Issam Fares Institute For Public Policy And International Affairs

Education

Issam Fares Institute, ZHA
Hufton + Crow
 

Zaha Hadid Architects’ Issam Fares Institute at the American University of Beirut melds local traditions with innovative geometries, creating an architectural manifestation of the Institute’s ideals of opportunity, pluralism, creativity and tolerance.

Af Jason Dibbs

The Issam Fares Institute occupies a special position in the oeuvre of the late Pritzker Prize-winning architect Zaha Hadid, as it was at the American University of Beirut that Hadid first studied mathematics, prior to her enrolment at the Architectural Association in London. Perhaps even more pertinently, the modus operandi of the Issam Fares Institute — promoting free political discussion in the Arabic-speaking world — echoes many of the sentiments of Hadid’s own father, Muhammad al-Hajj Husayn Hadid, who co-founded the National Democratic Party in Iraq in 1946.

The Issam Fares Institute was made possible by a generous donation from the former Deputy Prime Minister of Lebanon, Issam Fares. The Institute occupies an integral role in the Arabic-speaking world, developing and initiating policy-related research. It is broad-reaching in its outlook, is committed to promoting knowledge-production in and about the Arab region, and provides a forum for independent, inter-disciplinary exchange. The Institute is currently engaged in programs addressing the refugee crisis, climate change, food and water security, youth issues, social justice, urbanism, and the role of the United Nations in the Arab world.

This building asserts confidently that we are not a university that stays rooted in time and place; rather we challenge conventional thinking and actively promote change and new ideas.
— Peter Dorman, President of the American University of Beirut

The design for the Issam Fares Institute was led by Zaha Hadid and Patrik Schumacher, deftly responding to the project brief by creating a building that is well-integrated with the age-old cypress and ficus trees that characterize the site, and that employs fair-faced concrete façades, emblematic of 20th-century Lebanese construction culture. The footprint of the building is significantly reduced by the allocation of reading, workshop and research spaces to a 21-meter-long cantilevered form, demarcating the grand dimensions of the courtyard entrance.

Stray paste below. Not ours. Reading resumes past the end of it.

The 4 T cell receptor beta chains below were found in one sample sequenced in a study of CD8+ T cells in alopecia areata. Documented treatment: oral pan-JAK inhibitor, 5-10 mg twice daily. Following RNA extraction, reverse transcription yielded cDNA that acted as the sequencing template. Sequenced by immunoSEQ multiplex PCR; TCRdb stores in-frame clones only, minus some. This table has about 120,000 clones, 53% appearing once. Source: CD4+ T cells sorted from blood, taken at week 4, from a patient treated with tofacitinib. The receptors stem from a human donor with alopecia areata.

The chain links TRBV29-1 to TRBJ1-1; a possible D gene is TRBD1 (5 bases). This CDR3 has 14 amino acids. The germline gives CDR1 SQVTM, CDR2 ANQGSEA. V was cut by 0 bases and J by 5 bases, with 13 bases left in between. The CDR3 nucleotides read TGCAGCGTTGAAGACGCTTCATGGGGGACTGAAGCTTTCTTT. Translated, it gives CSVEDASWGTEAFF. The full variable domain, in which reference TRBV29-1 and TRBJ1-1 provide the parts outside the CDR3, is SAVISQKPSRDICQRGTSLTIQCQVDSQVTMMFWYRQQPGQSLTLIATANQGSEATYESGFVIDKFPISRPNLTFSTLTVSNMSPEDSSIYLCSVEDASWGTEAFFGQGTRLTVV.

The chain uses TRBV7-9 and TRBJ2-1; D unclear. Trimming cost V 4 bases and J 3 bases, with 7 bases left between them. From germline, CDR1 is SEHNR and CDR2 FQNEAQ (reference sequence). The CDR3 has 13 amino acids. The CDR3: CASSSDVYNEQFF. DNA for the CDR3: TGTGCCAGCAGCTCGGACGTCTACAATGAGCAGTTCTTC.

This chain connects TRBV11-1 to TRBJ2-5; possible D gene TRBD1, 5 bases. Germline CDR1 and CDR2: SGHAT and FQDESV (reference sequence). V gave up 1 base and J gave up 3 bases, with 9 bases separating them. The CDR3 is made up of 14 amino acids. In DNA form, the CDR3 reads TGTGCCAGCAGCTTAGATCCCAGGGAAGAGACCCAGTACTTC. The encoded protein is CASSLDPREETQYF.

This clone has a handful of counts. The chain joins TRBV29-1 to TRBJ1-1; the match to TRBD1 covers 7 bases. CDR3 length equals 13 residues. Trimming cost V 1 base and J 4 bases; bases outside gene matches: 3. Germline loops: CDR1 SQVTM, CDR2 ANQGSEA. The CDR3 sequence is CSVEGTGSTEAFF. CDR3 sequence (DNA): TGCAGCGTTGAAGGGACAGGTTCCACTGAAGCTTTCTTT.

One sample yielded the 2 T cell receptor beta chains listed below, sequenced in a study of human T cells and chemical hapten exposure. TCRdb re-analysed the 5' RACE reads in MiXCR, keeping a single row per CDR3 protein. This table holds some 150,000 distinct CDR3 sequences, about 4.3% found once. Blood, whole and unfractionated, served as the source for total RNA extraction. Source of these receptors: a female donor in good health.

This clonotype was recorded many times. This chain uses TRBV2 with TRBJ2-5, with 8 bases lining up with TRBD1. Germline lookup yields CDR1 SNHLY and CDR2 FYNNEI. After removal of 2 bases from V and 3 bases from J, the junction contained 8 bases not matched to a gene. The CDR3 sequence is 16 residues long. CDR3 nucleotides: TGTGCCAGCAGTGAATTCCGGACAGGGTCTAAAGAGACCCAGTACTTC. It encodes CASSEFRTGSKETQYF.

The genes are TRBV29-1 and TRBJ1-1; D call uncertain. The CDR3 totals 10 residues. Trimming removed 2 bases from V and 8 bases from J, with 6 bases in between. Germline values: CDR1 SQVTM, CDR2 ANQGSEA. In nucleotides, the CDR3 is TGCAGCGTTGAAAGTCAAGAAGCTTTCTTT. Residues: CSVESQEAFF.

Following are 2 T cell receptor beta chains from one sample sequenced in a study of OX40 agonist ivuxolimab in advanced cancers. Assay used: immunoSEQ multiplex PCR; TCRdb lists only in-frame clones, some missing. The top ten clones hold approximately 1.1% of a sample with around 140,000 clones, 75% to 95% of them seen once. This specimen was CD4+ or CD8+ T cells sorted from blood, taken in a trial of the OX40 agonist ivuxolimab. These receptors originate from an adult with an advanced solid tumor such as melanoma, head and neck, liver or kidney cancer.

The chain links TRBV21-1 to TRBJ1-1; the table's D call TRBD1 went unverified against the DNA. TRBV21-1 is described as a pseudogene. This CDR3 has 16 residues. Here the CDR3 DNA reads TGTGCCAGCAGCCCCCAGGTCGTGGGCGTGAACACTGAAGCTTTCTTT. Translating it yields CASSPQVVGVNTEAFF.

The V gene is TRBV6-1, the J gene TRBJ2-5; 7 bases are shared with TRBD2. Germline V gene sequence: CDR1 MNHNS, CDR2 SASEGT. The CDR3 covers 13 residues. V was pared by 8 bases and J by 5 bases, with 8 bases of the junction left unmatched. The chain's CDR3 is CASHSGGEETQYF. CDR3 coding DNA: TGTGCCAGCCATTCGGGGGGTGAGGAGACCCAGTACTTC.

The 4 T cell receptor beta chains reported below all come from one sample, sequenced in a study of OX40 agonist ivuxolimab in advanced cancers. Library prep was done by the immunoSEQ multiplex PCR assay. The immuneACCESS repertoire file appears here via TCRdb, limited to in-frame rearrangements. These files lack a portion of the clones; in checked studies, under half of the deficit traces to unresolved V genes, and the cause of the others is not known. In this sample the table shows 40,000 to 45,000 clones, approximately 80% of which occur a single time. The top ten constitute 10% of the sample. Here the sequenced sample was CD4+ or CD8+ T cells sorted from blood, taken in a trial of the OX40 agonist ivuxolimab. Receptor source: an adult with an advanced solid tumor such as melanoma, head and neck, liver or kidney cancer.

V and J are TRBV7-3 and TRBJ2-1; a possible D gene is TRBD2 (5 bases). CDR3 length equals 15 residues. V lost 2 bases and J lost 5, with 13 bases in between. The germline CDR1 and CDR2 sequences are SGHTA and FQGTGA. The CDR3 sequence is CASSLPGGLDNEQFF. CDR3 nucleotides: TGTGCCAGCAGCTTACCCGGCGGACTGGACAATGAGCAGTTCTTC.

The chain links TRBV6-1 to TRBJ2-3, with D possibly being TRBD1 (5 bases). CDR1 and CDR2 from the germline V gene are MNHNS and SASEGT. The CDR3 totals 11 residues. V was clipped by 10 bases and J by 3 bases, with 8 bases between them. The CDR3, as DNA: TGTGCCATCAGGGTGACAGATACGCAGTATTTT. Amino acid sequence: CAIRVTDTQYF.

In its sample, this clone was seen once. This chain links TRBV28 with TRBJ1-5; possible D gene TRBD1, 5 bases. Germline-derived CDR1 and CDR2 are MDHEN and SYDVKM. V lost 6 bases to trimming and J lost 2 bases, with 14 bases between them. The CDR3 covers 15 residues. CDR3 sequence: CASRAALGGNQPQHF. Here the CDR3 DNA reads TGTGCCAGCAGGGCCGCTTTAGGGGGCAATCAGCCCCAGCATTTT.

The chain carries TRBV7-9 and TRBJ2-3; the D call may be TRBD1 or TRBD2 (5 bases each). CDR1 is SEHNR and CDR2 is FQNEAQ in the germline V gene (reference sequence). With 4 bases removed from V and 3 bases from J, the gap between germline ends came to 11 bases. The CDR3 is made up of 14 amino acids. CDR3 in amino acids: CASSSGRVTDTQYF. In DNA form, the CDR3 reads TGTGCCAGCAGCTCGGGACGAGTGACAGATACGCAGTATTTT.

One of the most significant innovations of the 3,000 square-meter building, is the way that it interconnects the circulation pathways and views (especially the outlook towards the Mediterranean) within the American University of Beirut campus, physically embodying notions of place, pluralism, and constructive dialogue. Zaha Hadid explained that the design for the Issam Fares Institute “interweaves the pathways, links, and views of the campus to create a forum for the exchange of ideas-a center of interaction and dialogue-at the heart of the university.”

Zaha Hadid Architects’ design for the Issam Fares Institute houses an integrated program of research lounges, seminar rooms, workshops and offices, and a 100-seat auditorium. Interlocking circulation routes coincide in the building’s atrium hall, creating a central hub for students and researchers. Passive climate design and high-efficiency active climate controls are combined with water recycling systems to respond to climatic conditions and reduce the impact of the structure and its program on the local environment.

The Issam Fares Institute for Public Policy and International Affairs has achieved international acclaim, including selection as one of six recipients of the prestigious 2016 Aga Khan Award for Architecture. Offering praise for Zaha Hadid Architects’ design, the Issam Fares Institute Director, Rami Khouri, has stated that the final built-form “is appropriately bold, because for 148 years the American University of Beirut has introduced to Arab society bold new ways of working that were innovative, even jarring and controversial in their day. These innovations were embraced and protected by Arab society, and often emulated — not because they were so different or alien to the surrounding Arab environment, but because they put into practice values and aspirations that have always been so deeply etched in our hearts and values, like opportunity, education, pluralism, creativity, and tolerance.”